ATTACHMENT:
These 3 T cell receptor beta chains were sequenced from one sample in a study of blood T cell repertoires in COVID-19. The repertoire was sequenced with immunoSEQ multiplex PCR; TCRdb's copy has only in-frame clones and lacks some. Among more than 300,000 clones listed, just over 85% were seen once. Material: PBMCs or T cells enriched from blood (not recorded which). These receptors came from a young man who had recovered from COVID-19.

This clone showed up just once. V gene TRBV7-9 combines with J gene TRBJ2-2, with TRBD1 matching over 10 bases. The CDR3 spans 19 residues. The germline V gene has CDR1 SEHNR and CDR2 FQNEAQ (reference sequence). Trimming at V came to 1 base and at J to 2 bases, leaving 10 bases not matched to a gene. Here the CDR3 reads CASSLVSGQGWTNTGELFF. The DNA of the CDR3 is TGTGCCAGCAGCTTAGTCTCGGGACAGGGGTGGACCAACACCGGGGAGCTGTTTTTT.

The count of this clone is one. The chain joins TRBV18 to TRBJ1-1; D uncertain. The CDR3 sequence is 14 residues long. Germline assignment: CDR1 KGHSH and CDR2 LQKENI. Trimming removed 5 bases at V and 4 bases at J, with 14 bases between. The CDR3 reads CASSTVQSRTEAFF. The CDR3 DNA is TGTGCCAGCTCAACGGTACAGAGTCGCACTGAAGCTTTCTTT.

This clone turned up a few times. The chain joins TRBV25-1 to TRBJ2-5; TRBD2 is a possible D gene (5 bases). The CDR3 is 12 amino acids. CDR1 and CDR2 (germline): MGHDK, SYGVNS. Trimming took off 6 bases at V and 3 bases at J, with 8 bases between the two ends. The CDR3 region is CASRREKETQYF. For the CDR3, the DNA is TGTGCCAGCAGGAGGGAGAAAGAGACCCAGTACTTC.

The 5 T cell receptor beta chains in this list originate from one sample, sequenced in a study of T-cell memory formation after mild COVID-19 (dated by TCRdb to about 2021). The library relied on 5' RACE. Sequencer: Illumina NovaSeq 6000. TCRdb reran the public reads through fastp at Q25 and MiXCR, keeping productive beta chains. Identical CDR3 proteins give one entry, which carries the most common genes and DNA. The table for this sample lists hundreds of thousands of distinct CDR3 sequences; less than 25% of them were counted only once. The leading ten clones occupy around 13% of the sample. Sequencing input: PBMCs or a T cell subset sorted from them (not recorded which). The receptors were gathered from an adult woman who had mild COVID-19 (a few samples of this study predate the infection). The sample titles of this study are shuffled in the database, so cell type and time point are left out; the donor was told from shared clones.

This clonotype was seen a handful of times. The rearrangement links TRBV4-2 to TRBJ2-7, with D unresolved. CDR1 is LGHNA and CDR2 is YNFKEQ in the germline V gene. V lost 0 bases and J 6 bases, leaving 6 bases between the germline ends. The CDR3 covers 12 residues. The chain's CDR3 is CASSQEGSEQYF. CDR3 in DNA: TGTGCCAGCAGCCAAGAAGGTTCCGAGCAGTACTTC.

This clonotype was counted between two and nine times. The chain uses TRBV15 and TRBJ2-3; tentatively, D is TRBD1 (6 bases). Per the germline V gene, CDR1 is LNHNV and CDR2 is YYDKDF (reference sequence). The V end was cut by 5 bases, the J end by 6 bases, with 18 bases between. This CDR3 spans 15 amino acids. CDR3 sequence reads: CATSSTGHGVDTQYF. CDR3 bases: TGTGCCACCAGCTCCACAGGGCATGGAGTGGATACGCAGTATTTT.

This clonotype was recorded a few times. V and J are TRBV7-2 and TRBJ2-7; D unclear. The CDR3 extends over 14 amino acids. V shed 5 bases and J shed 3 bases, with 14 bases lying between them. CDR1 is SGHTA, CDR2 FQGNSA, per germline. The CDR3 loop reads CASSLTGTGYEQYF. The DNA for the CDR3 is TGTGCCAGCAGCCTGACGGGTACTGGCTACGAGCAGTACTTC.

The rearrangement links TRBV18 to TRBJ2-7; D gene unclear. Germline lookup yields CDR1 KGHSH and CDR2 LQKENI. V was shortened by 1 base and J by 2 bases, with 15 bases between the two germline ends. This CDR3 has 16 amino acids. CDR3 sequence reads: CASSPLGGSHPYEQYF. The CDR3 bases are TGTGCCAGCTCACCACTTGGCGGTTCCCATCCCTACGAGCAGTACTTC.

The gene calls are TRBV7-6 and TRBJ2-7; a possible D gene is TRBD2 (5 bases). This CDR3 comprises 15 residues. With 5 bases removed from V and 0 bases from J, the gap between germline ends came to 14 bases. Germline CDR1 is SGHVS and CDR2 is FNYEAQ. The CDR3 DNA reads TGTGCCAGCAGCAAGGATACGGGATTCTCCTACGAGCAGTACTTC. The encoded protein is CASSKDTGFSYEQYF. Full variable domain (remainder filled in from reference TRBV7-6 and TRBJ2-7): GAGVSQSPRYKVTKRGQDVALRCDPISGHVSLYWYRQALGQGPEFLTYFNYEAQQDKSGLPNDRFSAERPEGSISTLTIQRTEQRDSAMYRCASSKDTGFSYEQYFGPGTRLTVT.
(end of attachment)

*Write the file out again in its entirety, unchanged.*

These 3 T cell receptor beta chains were sequenced from one sample in a study of blood T cell repertoires in COVID-19. The repertoire was sequenced with immunoSEQ multiplex PCR; TCRdb's copy has only in-frame clones and lacks some. Among more than 300,000 clones listed, just over 85% were seen once. Material: PBMCs or T cells enriched from blood (not recorded which). These receptors came from a young man who had recovered from COVID-19.

This clone showed up just once. V gene TRBV7-9 combines with J gene TRBJ2-2, with TRBD1 matching over 10 bases. The CDR3 spans 19 residues. The germline V gene has CDR1 SEHNR and CDR2 FQNEAQ (reference sequence). Trimming at V came to 1 base and at J to 2 bases, leaving 10 bases not matched to a gene. Here the CDR3 reads CASSLVSGQGWTNTGELFF. The DNA of the CDR3 is TGTGCCAGCAGCTTAGTCTCGGGACAGGGGTGGACCAACACCGGGGAGCTGTTTTTT.

The count of this clone is one. The chain joins TRBV18 to TRBJ1-1; D uncertain. The CDR3 sequence is 14 residues long. Germline assignment: CDR1 KGHSH and CDR2 LQKENI. Trimming removed 5 bases at V and 4 bases at J, with 14 bases between. The CDR3 reads CASSTVQSRTEAFF. The CDR3 DNA is TGTGCCAGCTCAACGGTACAGAGTCGCACTGAAGCTTTCTTT.

This clone turned up a few times. The chain joins TRBV25-1 to TRBJ2-5; TRBD2 is a possible D gene (5 bases). The CDR3 is 12 amino acids. CDR1 and CDR2 (germline): MGHDK, SYGVNS. Trimming took off 6 bases at V and 3 bases at J, with 8 bases between the two ends. The CDR3 region is CASRREKETQYF. For the CDR3, the DNA is TGTGCCAGCAGGAGGGAGAAAGAGACCCAGTACTTC.

The 5 T cell receptor beta chains in this list originate from one sample, sequenced in a study of T-cell memory formation after mild COVID-19 (dated by TCRdb to about 2021). The library relied on 5' RACE. Sequencer: Illumina NovaSeq 6000. TCRdb reran the public reads through fastp at Q25 and MiXCR, keeping productive beta chains. Identical CDR3 proteins give one entry, which carries the most common genes and DNA. The table for this sample lists hundreds of thousands of distinct CDR3 sequences; less than 25% of them were counted only once. The leading ten clones occupy around 13% of the sample. Sequencing input: PBMCs or a T cell subset sorted from them (not recorded which). The receptors were gathered from an adult woman who had mild COVID-19 (a few samples of this study predate the infection). The sample titles of this study are shuffled in the database, so cell type and time point are left out; the donor was told from shared clones.

This clonotype was seen a handful of times. The rearrangement links TRBV4-2 to TRBJ2-7, with D unresolved. CDR1 is LGHNA and CDR2 is YNFKEQ in the germline V gene. V lost 0 bases and J 6 bases, leaving 6 bases between the germline ends. The CDR3 covers 12 residues. The chain's CDR3 is CASSQEGSEQYF. CDR3 in DNA: TGTGCCAGCAGCCAAGAAGGTTCCGAGCAGTACTTC.

This clonotype was counted between two and nine times. The chain uses TRBV15 and TRBJ2-3; tentatively, D is TRBD1 (6 bases). Per the germline V gene, CDR1 is LNHNV and CDR2 is YYDKDF (reference sequence). The V end was cut by 5 bases, the J end by 6 bases, with 18 bases between. This CDR3 spans 15 amino acids. CDR3 sequence reads: CATSSTGHGVDTQYF. CDR3 bases: TGTGCCACCAGCTCCACAGGGCATGGAGTGGATACGCAGTATTTT.

This clonotype was recorded a few times. V and J are TRBV7-2 and TRBJ2-7; D unclear. The CDR3 extends over 14 amino acids. V shed 5 bases and J shed 3 bases, with 14 bases lying between them. CDR1 is SGHTA, CDR2 FQGNSA, per germline. The CDR3 loop reads CASSLTGTGYEQYF. The DNA for the CDR3 is TGTGCCAGCAGCCTGACGGGTACTGGCTACGAGCAGTACTTC.

The rearrangement links TRBV18 to TRBJ2-7; D gene unclear. Germline lookup yields CDR1 KGHSH and CDR2 LQKENI. V was shortened by 1 base and J by 2 bases, with 15 bases between the two germline ends. This CDR3 has 16 amino acids. CDR3 sequence reads: CASSPLGGSHPYEQYF. The CDR3 bases are TGTGCCAGCTCACCACTTGGCGGTTCCCATCCCTACGAGCAGTACTTC.

The gene calls are TRBV7-6 and TRBJ2-7; a possible D gene is TRBD2 (5 bases). This CDR3 comprises 15 residues. With 5 bases removed from V and 0 bases from J, the gap between germline ends came to 14 bases. Germline CDR1 is SGHVS and CDR2 is FNYEAQ. The CDR3 DNA reads TGTGCCAGCAGCAAGGATACGGGATTCTCCTACGAGCAGTACTTC. The encoded protein is CASSKDTGFSYEQYF. Full variable domain (remainder filled in from reference TRBV7-6 and TRBJ2-7): GAGVSQSPRYKVTKRGQDVALRCDPISGHVSLYWYRQALGQGPEFLTYFNYEAQQDKSGLPNDRFSAERPEGSISTLTIQRTEQRDSAMYRCASSKDTGFSYEQYFGPGTRLTVT.